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Marketers employ different strategies for different advertising situations, such as targeting specific demographics or promoting a certain type of product. Many marketing strategies exist, but just a few basic rationales underlie most of them. The goal is usually to promote a good or service, but sometimes the goal is to draw attention to a political or social issue.
The goal of most marketing campaigns is to convince a targeted group of people to buy a product or service. With political and social issues, marketing campaigns might focus on promoting a candidate or helping an organization effect social change. Many marketing techniques exist, and advertisers mix and match them to target different demographics. For example, a political campaign might use direct-mail advertisements, television and radio commercials, and door-to-door volunteers to promote a candidate.
Some marketing strategies aim to achieve brand awareness. Customers are more likely to purchase a product with which they are familiar, so making your product a household name can increase sales. If the marketing is part of a political campaign, advertisements often display the candidate's name prominently to promote a feeling of familiarity.
Perhaps the most common marketing strategy is to form an association between a positive concept and the product or service. For example, if you wish to promote a vacation destination, your advertisements might try to convince people it is relaxing and fun by presenting images of couples contentedly soaking in the sun on a beach. Or, if you wish to promote a beverage, your advertisements might feature thirsty-looking people drinking your product. While this marketing strategy can be effective, it's important not to embellish claims, or people will find your campaign off-putting.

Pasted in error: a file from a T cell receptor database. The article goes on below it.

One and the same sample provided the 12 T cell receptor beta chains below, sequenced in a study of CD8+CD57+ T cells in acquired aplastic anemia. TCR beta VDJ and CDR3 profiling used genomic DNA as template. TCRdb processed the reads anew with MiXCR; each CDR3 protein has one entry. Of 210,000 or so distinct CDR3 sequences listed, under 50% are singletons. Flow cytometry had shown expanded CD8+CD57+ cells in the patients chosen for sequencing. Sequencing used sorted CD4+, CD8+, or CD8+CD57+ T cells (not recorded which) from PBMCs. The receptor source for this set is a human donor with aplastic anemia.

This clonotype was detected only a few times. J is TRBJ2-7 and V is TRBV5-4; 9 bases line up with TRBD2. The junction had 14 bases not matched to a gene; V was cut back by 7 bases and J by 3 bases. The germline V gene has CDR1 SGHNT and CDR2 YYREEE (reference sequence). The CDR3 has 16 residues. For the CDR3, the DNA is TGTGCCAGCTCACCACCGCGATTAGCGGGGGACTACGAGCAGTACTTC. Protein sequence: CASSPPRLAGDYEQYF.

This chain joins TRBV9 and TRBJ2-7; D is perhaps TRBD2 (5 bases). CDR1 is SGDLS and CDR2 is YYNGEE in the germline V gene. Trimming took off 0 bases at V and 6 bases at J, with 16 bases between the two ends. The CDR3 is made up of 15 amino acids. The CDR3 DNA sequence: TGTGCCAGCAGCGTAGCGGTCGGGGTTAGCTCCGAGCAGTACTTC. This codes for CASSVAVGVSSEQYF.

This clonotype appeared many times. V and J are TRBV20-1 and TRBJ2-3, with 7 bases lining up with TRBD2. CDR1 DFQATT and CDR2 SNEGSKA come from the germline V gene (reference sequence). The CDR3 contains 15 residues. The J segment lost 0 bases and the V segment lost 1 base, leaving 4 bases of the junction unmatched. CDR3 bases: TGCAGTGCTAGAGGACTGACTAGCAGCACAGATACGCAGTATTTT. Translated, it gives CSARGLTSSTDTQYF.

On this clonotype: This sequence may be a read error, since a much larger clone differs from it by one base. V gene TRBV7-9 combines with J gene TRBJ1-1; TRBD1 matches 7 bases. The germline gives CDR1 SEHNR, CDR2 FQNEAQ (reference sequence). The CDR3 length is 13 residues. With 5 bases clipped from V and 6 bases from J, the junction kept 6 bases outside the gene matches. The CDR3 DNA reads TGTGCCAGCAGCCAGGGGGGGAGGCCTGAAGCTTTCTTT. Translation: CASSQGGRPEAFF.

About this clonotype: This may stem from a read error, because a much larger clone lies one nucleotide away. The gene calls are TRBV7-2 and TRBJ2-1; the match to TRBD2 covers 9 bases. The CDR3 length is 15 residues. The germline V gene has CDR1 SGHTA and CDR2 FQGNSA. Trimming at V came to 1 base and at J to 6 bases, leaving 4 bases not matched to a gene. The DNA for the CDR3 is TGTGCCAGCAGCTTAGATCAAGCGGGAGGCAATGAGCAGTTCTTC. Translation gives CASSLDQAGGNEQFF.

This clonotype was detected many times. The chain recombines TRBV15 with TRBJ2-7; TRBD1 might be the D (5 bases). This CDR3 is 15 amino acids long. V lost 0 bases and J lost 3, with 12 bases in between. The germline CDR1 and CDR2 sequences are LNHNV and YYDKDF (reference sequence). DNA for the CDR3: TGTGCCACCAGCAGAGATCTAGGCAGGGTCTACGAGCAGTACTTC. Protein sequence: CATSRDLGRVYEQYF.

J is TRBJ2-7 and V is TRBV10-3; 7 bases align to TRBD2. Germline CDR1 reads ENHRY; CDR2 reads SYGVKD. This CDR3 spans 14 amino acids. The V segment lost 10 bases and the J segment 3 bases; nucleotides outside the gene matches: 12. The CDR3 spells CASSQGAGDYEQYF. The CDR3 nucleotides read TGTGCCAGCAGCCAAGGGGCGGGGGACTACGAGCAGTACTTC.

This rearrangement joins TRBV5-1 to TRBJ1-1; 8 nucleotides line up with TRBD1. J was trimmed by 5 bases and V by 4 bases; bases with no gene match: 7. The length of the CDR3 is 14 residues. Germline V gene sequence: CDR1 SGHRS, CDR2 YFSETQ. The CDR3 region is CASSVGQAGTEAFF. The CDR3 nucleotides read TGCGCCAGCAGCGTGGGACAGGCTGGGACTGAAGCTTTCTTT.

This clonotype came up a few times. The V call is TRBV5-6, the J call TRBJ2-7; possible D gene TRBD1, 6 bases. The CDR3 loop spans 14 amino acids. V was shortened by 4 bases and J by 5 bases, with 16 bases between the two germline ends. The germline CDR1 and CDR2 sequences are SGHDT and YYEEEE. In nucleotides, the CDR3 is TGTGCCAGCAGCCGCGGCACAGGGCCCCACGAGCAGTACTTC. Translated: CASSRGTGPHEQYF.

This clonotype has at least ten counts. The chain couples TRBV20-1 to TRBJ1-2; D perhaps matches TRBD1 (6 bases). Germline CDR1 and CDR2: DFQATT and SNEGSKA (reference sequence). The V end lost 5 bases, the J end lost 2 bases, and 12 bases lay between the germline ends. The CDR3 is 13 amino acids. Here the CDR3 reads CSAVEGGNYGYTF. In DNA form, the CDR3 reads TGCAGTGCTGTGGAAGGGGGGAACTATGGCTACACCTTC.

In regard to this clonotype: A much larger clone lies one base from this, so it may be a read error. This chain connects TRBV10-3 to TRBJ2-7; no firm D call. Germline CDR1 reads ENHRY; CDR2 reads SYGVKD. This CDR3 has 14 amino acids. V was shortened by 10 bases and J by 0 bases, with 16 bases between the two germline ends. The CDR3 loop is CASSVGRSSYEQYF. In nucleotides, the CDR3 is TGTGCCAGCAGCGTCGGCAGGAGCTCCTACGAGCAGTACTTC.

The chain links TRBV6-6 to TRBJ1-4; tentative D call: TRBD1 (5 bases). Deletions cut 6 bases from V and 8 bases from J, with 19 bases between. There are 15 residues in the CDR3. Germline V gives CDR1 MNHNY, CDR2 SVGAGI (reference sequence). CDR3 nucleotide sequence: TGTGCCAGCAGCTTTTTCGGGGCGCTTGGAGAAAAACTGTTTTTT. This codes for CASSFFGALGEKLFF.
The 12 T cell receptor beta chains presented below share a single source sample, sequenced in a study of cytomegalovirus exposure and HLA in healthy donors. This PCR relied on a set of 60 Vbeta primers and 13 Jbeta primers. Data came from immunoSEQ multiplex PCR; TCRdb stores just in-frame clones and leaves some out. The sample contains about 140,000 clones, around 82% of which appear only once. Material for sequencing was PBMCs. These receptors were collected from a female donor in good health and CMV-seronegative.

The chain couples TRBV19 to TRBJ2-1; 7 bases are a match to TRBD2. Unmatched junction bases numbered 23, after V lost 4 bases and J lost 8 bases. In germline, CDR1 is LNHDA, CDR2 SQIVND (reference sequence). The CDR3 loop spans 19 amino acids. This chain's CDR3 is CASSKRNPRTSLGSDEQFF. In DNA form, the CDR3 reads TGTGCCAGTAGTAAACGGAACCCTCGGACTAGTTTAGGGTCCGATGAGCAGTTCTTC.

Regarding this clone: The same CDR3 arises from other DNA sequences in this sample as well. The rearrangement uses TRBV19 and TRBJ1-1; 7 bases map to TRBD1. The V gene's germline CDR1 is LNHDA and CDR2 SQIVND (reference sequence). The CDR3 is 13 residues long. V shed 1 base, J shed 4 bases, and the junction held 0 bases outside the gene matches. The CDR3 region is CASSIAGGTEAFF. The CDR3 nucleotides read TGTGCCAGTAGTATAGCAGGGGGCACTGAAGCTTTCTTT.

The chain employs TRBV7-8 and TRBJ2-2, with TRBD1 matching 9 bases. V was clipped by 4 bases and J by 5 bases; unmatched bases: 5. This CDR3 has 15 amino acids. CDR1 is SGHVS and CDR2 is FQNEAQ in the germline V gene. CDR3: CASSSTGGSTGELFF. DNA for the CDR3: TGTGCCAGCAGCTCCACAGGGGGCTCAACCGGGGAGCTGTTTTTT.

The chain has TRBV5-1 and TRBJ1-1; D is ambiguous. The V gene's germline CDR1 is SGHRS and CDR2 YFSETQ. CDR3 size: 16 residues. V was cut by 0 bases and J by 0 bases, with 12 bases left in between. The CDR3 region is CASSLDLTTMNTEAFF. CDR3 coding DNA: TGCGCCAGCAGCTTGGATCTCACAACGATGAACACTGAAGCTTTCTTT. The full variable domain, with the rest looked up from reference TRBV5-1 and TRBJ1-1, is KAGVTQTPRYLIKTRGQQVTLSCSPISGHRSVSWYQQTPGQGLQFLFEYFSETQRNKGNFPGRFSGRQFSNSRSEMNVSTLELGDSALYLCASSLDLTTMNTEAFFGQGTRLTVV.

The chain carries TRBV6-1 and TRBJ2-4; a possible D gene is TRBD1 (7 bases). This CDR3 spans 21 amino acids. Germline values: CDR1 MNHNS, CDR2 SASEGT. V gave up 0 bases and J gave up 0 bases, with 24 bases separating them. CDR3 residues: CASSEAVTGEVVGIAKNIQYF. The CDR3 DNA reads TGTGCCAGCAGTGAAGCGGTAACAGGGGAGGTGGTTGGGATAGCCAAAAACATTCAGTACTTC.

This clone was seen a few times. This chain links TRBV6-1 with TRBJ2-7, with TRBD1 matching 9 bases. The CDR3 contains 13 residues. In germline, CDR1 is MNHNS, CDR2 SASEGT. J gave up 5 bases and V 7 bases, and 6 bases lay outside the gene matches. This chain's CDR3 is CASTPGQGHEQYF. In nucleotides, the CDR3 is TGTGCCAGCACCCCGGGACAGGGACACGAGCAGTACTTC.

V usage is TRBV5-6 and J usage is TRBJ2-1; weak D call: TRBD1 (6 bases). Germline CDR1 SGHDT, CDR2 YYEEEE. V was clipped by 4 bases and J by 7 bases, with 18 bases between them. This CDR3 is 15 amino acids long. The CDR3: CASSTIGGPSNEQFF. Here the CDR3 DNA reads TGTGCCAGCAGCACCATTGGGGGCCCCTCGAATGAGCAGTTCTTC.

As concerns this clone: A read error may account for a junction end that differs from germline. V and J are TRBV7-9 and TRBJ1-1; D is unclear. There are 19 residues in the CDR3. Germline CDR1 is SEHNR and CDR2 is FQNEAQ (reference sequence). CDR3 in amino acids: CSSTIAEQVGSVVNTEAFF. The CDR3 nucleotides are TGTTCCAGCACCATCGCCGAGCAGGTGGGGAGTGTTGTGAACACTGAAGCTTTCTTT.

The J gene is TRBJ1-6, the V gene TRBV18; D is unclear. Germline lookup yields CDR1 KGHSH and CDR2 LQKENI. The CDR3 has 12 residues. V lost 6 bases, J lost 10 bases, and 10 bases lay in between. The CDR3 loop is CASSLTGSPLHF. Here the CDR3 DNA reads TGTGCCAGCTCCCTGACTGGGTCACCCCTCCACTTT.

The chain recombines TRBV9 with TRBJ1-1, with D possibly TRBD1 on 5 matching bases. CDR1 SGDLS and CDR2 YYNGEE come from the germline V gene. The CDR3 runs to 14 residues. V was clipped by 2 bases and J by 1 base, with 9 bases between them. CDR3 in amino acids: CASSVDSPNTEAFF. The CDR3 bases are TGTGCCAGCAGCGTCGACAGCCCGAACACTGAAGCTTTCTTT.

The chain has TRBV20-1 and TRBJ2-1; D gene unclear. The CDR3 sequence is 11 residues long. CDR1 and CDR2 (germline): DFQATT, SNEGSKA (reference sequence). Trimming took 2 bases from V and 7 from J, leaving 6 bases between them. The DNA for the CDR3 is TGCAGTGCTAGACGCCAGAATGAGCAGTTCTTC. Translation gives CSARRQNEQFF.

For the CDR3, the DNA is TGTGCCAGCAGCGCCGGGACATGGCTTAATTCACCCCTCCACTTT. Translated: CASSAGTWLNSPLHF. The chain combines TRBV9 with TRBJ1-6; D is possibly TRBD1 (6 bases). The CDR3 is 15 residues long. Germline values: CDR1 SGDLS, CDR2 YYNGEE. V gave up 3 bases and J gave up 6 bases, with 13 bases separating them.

Using celebrities to promote products or services capitalizes on their popularity to promote sales. Star athletes, for example, often endorse sneakers and other sportswear for sizable fees. The goal is to give those products credibility. The hope is that people will imitate the celebrity by purchasing the product or service. Marketing campaigns for charities often adopt this approach, only their goal is to use the celebrity status to draw attention to an important need or cause.
Another common marketing strategy aims to entertain the target audience through humor or music. A clever joke pleases people and keeps them engaged even though they know it's a promotion. A catchy song also draws people in. The best jingles become iconic. This advertisement strategy is simple to recognize but difficult to achieve.
Stan Mack is a business writer specializing in finance, business ethics and human resources. His work has appeared in the online editions of the "Houston Chronicle" and "USA Today," among other outlets. Mack studied philosophy and economics at the University of Memphis.